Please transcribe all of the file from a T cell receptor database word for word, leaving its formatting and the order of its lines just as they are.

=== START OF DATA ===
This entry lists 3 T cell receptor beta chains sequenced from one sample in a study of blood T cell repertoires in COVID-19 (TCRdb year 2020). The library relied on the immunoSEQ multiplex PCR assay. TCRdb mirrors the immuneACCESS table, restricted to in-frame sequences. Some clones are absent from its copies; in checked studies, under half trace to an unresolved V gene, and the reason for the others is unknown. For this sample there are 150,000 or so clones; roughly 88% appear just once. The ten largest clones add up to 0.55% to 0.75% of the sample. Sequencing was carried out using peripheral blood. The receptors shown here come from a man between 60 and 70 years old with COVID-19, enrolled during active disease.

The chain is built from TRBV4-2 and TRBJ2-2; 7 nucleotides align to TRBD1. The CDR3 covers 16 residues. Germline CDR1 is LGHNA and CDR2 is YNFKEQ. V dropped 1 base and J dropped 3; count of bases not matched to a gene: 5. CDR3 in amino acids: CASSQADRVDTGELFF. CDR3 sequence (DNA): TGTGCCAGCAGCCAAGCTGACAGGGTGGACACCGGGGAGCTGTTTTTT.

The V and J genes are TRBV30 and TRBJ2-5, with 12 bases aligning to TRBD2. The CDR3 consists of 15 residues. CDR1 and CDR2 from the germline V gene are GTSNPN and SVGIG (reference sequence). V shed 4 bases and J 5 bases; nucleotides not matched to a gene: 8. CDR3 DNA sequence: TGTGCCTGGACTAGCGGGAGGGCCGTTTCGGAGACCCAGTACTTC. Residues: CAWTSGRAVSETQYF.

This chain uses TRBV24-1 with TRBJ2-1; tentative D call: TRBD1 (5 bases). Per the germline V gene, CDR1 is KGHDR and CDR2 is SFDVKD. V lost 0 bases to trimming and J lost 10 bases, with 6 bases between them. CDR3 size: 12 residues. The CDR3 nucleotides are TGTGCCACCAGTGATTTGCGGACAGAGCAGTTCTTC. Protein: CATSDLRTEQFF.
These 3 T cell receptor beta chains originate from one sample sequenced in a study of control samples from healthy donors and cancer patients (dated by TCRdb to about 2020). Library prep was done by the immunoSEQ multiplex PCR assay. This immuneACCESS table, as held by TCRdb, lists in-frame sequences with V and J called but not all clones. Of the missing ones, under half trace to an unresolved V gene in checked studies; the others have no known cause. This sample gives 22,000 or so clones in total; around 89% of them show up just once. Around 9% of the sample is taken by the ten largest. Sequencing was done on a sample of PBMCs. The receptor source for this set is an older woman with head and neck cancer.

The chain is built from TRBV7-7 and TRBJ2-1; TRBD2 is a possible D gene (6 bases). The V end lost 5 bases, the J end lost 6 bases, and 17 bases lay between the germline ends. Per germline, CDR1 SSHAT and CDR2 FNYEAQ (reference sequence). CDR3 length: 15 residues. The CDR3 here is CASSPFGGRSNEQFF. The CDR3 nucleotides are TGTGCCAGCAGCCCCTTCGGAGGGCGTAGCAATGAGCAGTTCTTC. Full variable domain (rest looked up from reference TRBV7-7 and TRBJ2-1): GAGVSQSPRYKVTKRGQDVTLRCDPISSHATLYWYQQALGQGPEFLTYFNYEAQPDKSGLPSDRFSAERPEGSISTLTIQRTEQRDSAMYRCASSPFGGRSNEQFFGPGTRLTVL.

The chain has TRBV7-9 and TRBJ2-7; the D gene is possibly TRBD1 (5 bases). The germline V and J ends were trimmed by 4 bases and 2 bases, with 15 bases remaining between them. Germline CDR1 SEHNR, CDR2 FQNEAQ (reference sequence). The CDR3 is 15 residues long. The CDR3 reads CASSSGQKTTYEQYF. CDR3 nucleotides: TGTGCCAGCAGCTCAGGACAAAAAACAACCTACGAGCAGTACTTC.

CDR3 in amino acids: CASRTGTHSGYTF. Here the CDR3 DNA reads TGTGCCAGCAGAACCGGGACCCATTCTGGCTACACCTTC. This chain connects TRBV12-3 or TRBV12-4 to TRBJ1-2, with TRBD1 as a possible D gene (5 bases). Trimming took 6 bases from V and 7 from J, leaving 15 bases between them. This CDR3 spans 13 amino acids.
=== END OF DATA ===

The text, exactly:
This entry lists 3 T cell receptor beta chains sequenced from one sample in a study of blood T cell repertoires in COVID-19 (TCRdb year 2020). The library relied on the immunoSEQ multiplex PCR assay. TCRdb mirrors the immuneACCESS table, restricted to in-frame sequences. Some clones are absent from its copies; in checked studies, under half trace to an unresolved V gene, and the reason for the others is unknown. For this sample there are 150,000 or so clones; roughly 88% appear just once. The ten largest clones add up to 0.55% to 0.75% of the sample. Sequencing was carried out using peripheral blood. The receptors shown here come from a man between 60 and 70 years old with COVID-19, enrolled during active disease.

The chain is built from TRBV4-2 and TRBJ2-2; 7 nucleotides align to TRBD1. The CDR3 covers 16 residues. Germline CDR1 is LGHNA and CDR2 is YNFKEQ. V dropped 1 base and J dropped 3; count of bases not matched to a gene: 5. CDR3 in amino acids: CASSQADRVDTGELFF. CDR3 sequence (DNA): TGTGCCAGCAGCCAAGCTGACAGGGTGGACACCGGGGAGCTGTTTTTT.

The V and J genes are TRBV30 and TRBJ2-5, with 12 bases aligning to TRBD2. The CDR3 consists of 15 residues. CDR1 and CDR2 from the germline V gene are GTSNPN and SVGIG (reference sequence). V shed 4 bases and J 5 bases; nucleotides not matched to a gene: 8. CDR3 DNA sequence: TGTGCCTGGACTAGCGGGAGGGCCGTTTCGGAGACCCAGTACTTC. Residues: CAWTSGRAVSETQYF.

This chain uses TRBV24-1 with TRBJ2-1; tentative D call: TRBD1 (5 bases). Per the germline V gene, CDR1 is KGHDR and CDR2 is SFDVKD. V lost 0 bases to trimming and J lost 10 bases, with 6 bases between them. CDR3 size: 12 residues. The CDR3 nucleotides are TGTGCCACCAGTGATTTGCGGACAGAGCAGTTCTTC. Protein: CATSDLRTEQFF.
These 3 T cell receptor beta chains originate from one sample sequenced in a study of control samples from healthy donors and cancer patients (dated by TCRdb to about 2020). Library prep was done by the immunoSEQ multiplex PCR assay. This immuneACCESS table, as held by TCRdb, lists in-frame sequences with V and J called but not all clones. Of the missing ones, under half trace to an unresolved V gene in checked studies; the others have no known cause. This sample gives 22,000 or so clones in total; around 89% of them show up just once. Around 9% of the sample is taken by the ten largest. Sequencing was done on a sample of PBMCs. The receptor source for this set is an older woman with head and neck cancer.

The chain is built from TRBV7-7 and TRBJ2-1; TRBD2 is a possible D gene (6 bases). The V end lost 5 bases, the J end lost 6 bases, and 17 bases lay between the germline ends. Per germline, CDR1 SSHAT and CDR2 FNYEAQ (reference sequence). CDR3 length: 15 residues. The CDR3 here is CASSPFGGRSNEQFF. The CDR3 nucleotides are TGTGCCAGCAGCCCCTTCGGAGGGCGTAGCAATGAGCAGTTCTTC. Full variable domain (rest looked up from reference TRBV7-7 and TRBJ2-1): GAGVSQSPRYKVTKRGQDVTLRCDPISSHATLYWYQQALGQGPEFLTYFNYEAQPDKSGLPSDRFSAERPEGSISTLTIQRTEQRDSAMYRCASSPFGGRSNEQFFGPGTRLTVL.

The chain has TRBV7-9 and TRBJ2-7; the D gene is possibly TRBD1 (5 bases). The germline V and J ends were trimmed by 4 bases and 2 bases, with 15 bases remaining between them. Germline CDR1 SEHNR, CDR2 FQNEAQ (reference sequence). The CDR3 is 15 residues long. The CDR3 reads CASSSGQKTTYEQYF. CDR3 nucleotides: TGTGCCAGCAGCTCAGGACAAAAAACAACCTACGAGCAGTACTTC.

CDR3 in amino acids: CASRTGTHSGYTF. Here the CDR3 DNA reads TGTGCCAGCAGAACCGGGACCCATTCTGGCTACACCTTC. This chain connects TRBV12-3 or TRBV12-4 to TRBJ1-2, with TRBD1 as a possible D gene (5 bases). Trimming took 6 bases from V and 7 from J, leaving 15 bases between them. This CDR3 spans 13 amino acids.